This systematic review set out to establish the effectiveness and optimal delivery of educational interventions to help adults with type 1 diabetes who are using insulin pump therapy.
In adults with type 1 diabetes using or starting insulin pump therapy, what is the effectiveness of educational interventions?
The review included both patients starting pump therapy as well as those who had been using it for a while. It did not focus on a particular type of intervention.
Only five papers were found that met the inclusion criteria. These were very heterogeneous in terms of the interventions studied and were of poor methodological quality.
However, the reviewers conclude:
It is clear that type 1 diabetes patients initiating and utilising IPT need a comprehensive range of advice, education and training.
On the basis of the descriptive data they gathered, they recommend:
- a mix of group and individual teaching,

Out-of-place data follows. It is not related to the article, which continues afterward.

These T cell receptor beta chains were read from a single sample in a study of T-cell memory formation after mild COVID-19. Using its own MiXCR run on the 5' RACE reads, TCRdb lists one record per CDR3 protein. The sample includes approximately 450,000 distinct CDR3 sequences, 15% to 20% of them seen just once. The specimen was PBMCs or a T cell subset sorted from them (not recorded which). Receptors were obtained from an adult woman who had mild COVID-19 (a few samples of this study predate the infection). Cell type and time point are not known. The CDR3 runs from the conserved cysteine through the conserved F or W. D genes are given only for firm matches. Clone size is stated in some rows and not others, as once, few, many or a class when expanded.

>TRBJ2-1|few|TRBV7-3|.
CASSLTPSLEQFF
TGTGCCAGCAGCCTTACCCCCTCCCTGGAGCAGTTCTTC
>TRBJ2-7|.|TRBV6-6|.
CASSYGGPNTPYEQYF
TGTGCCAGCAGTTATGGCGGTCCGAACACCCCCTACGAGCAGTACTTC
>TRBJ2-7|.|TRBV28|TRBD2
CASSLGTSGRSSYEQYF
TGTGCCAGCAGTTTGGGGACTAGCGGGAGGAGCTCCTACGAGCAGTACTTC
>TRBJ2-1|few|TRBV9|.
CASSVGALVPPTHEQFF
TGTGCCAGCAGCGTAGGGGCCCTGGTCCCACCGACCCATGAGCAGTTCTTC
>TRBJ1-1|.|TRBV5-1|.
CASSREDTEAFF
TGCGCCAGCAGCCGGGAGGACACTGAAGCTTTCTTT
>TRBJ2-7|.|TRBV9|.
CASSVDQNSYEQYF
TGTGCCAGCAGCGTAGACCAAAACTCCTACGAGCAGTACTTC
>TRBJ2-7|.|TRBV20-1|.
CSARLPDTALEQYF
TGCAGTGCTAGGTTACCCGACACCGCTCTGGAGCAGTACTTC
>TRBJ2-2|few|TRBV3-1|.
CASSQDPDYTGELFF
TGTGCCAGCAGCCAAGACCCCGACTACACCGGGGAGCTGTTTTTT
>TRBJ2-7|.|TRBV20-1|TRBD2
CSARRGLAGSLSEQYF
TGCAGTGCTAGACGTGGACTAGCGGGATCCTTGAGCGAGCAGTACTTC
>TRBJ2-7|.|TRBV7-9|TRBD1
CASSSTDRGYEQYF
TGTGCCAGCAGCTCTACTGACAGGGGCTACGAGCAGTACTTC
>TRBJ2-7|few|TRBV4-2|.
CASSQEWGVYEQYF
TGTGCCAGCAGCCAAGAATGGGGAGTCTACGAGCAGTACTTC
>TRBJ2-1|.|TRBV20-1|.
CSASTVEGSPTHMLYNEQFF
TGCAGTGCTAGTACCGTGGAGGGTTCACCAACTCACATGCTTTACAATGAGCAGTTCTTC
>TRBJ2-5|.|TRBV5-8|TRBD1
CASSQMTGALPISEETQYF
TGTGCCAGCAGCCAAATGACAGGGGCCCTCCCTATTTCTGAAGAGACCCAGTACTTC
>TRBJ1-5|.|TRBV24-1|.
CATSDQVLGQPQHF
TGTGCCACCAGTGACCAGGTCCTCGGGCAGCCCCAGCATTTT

- use of multidisciplinary teams of educators and
- long-term training with multiple sessions.
Users of this research should consider:
- It would appear that the review did not address a clearly focused question (see above).
- However, they may have excluded or missed important studies, as they found so few. Was their search strategy up to scratch?
- The reviewers included poor quality studies in their review.
- You might be better to look for randomised trials that focus on your patient population or setting, likely interventions and patient-important outcomes.
- More and better quality research is needed in this area.
Jayasekara RS, Munn Z, Lockwood C. Effect of educational components and strategies associated with insulin pump therapy: a systematic review. Int J Evid Based Healthc. 2011 Dec;9(4):346-61.